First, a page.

FG IS COMMITTED TO INFRASTRUCTURE FINANCING
The Minister of Finance, Mrs. Kemi Adeosun on Tuesday emphasised the importance critical infrastructure projects, especially in the areas of Rail and Power to the country’s economic development.
She spoke during the visit of the Chinese Ambassador to Nigeria, Mr. Zhou Pingjian, to her office in Abuja.
Adeosun described the commitment of the current administration to infrastructure development as serious, stressing that Nigeria is ready to take off in terms of growth and diversification.
“We are committed to the Mambilla Power Project. We are committed to Rail. We believe that we cannot properly develop our Solid Minerals and Agriculture sectors without rail transportation. So, we are committed to making sure we have an effective rail system.”
She expressed the determination of the administration to deepen the good relationship between Nigeria and China because, according to her, there are great opportunities and an alignment of culture, ideas and aspirations.
In his remarks, the Chinese Ambassador described Nigeria as a close ally of China, recalling the role played by Nigeria in getting China a seat at the Security Council of the United Nations in 1971.
“We want to see the cooperation between Nigeria and China grow further. The relationship is blessed with new opportunities,” the Ambassador said.
He explained that the decision of the Chinese construction giant-China Gezhouba Group Corporation (CGGC)- to open its North-West Africa headquarters in Abuja, demonstrates the important position in which China views Nigeria.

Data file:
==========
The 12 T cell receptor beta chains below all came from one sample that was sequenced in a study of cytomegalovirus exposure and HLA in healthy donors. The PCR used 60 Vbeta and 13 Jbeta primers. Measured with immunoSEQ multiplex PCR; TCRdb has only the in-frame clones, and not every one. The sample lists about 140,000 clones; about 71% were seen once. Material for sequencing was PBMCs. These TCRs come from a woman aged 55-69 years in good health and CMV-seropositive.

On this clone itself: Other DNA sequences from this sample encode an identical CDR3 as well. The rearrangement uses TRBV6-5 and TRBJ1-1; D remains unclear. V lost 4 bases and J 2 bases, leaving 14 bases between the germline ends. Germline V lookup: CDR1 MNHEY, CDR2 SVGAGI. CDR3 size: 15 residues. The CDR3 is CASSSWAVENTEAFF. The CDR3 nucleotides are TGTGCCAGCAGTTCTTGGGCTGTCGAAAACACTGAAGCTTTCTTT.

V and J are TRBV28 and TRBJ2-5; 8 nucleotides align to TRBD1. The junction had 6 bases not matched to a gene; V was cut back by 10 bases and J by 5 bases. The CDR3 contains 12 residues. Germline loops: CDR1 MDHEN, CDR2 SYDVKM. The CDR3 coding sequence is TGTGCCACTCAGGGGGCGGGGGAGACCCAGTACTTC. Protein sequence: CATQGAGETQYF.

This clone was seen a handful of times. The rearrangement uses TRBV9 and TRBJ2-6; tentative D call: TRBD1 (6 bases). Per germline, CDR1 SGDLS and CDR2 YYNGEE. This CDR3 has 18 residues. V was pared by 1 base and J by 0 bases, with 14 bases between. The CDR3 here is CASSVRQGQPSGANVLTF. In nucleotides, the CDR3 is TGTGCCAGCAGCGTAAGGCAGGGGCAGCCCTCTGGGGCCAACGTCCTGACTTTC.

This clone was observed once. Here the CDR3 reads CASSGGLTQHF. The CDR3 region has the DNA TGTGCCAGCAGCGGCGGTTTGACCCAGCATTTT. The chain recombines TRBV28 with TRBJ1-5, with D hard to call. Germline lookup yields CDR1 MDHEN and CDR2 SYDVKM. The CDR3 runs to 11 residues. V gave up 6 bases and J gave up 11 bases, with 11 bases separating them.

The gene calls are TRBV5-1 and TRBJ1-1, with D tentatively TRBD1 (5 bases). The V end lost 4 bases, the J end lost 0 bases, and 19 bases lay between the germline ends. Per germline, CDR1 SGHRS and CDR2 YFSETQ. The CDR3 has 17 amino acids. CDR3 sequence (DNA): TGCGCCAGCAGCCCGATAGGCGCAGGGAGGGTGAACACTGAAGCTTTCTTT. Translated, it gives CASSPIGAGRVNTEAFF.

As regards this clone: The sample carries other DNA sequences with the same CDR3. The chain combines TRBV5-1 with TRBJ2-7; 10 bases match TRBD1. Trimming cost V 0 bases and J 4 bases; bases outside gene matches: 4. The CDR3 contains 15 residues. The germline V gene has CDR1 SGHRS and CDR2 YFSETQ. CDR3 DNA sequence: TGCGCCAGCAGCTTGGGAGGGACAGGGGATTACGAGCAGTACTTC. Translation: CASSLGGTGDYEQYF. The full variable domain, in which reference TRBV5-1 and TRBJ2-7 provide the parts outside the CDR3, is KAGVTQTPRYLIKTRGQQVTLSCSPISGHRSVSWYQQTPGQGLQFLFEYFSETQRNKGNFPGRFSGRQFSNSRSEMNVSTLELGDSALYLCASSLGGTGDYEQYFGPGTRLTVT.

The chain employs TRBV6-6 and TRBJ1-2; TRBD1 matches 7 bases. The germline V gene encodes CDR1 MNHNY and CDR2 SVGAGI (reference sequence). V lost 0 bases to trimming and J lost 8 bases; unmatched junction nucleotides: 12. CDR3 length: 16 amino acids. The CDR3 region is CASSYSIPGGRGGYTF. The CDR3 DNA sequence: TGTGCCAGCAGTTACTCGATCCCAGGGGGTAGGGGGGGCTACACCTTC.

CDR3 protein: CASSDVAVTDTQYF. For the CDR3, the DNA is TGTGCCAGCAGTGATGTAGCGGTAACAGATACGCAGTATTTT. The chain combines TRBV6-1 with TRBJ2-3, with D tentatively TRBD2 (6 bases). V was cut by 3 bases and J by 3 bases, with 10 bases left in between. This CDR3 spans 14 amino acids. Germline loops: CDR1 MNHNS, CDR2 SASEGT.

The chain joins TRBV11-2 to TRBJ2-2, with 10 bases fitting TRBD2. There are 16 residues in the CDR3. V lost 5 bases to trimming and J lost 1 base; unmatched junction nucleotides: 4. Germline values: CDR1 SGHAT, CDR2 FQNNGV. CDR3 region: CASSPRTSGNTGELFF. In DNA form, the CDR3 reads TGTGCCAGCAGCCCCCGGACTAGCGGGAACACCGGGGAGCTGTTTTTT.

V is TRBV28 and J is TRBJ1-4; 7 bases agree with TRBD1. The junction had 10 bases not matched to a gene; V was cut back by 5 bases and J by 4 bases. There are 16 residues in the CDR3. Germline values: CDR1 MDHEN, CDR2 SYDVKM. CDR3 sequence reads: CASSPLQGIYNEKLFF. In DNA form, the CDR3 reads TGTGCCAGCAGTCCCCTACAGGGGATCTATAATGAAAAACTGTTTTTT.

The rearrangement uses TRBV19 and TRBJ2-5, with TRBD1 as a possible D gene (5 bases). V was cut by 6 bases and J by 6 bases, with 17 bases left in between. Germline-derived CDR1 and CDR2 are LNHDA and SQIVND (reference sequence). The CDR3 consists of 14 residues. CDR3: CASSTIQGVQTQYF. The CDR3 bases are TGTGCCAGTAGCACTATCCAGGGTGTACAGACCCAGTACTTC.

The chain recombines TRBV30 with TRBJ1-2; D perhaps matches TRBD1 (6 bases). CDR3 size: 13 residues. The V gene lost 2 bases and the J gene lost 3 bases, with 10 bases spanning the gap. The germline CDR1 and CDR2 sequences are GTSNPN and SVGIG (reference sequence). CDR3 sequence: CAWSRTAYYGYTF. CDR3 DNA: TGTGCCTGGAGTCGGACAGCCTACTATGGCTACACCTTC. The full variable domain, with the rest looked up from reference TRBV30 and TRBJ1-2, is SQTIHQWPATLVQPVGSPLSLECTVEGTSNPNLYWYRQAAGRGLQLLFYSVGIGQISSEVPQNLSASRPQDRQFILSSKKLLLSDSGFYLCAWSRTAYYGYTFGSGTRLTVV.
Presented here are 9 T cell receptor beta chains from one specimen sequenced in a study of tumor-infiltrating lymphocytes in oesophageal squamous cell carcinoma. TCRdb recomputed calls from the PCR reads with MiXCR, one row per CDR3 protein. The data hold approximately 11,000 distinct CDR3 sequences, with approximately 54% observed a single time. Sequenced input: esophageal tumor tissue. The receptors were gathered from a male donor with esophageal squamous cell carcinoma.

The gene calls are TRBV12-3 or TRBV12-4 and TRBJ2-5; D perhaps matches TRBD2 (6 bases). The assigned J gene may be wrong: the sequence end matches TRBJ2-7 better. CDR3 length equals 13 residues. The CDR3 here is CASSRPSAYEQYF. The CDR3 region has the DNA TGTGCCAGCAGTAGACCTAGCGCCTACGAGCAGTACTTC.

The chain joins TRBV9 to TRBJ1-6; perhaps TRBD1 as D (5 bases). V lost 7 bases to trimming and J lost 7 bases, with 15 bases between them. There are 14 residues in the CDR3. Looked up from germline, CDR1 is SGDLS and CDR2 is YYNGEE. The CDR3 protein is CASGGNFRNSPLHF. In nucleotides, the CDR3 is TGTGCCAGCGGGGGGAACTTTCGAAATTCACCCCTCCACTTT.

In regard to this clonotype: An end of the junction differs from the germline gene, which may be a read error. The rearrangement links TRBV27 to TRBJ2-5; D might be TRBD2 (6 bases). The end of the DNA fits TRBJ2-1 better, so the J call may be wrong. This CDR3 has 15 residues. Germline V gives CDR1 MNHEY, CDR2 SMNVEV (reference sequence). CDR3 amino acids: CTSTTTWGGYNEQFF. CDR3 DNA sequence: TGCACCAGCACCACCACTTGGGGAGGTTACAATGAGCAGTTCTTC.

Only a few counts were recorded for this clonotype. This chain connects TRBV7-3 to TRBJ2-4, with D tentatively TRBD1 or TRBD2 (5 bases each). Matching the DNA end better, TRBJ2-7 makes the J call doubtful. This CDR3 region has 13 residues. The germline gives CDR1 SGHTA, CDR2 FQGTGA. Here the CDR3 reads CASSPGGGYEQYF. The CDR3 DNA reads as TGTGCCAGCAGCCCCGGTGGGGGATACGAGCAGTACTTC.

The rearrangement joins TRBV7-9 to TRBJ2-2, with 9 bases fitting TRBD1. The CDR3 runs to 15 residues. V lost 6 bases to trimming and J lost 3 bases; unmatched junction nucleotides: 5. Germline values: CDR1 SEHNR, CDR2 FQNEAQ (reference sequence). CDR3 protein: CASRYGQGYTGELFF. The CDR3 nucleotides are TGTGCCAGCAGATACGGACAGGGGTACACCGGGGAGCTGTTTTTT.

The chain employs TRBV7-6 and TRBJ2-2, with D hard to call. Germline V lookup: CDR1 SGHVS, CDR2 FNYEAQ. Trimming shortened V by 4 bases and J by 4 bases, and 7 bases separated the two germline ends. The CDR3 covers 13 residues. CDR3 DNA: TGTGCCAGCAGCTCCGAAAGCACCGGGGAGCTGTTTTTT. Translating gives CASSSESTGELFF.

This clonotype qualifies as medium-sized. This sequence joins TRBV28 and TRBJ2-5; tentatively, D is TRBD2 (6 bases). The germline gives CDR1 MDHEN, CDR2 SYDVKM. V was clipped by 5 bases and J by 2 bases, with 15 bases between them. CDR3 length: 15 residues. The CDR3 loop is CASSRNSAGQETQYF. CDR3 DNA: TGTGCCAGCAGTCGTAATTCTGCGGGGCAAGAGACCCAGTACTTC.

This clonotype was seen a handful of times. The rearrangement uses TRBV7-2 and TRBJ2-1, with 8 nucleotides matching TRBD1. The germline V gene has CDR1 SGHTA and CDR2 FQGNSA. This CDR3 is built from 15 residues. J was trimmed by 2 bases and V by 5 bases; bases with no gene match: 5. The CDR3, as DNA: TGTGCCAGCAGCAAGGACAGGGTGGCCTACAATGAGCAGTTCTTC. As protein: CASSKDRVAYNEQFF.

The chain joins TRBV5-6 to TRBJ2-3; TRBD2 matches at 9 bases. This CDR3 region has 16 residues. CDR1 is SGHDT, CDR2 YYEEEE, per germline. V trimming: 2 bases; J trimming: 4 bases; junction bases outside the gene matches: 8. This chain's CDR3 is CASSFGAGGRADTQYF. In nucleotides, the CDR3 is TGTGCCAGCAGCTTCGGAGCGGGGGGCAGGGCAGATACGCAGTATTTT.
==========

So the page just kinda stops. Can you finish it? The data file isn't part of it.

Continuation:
China’s Overseas Direct Investment for the next five years is expected to be at around $750Billion.
In conclusion, the Ambassador expressed a renewed commitment to strengthen the partnership between Nigeria and China.
MOF SEEKS TO RECOVER UN-REMITTED N450BN OPERATING SURPLUSES FROM MDAS
The Federal Ministry of Finance has announced the constitution of a committee to recover unremitted operating surpluses of agencies of government, running into N450billion.
The committee led by the Accountant General of the Federation, Alhaji Ahmed Idris, is to reconcile the operating surpluses of 31 revenue-generating agencies of government for the period 2010-2015.
The findings of the committee so far, have shown under-remittance of over N450 billion, which has accrued within the period.
The Finance Ministry stated that staff of the Office of the Accountant General of the Federation have critically reviewed the accounting statements of these agencies, which include the Central Bank of Nigeria (CBN), Petroleum Technology Development Fund, (PTDF), National Agency for Food and Drug Administration and Control (NAFDAC), Nigerian Television Authority (NTA), and the Securities and Exchange Commission (SEC), among others.
The Committee will therefore be inviting the management of these agencies to explain why their operating surpluses have not been remitted as mandated by the Fiscal Responsibility Act 2007.
It will be recalled that Sections 21 and 22 of the Fiscal Responsibility Act 2007, specifically states that:
“21. (1) The Government corporations and agencies and government owned companies listed in the Schedule to this Act (in this Act referred of as “the Corporations”) shall, not later than six months from the commencement of this Act and every three financial years thereafter and not later than the end of the second quarter of every year, cause to be prepared and submitted to the Minister their Schedule estimates of revenue and expenditure for the next three financial years.
2) Each of the bodies referred to in sub-section (1) of this section shall submit to the Minister not later than the end of August in each financial year: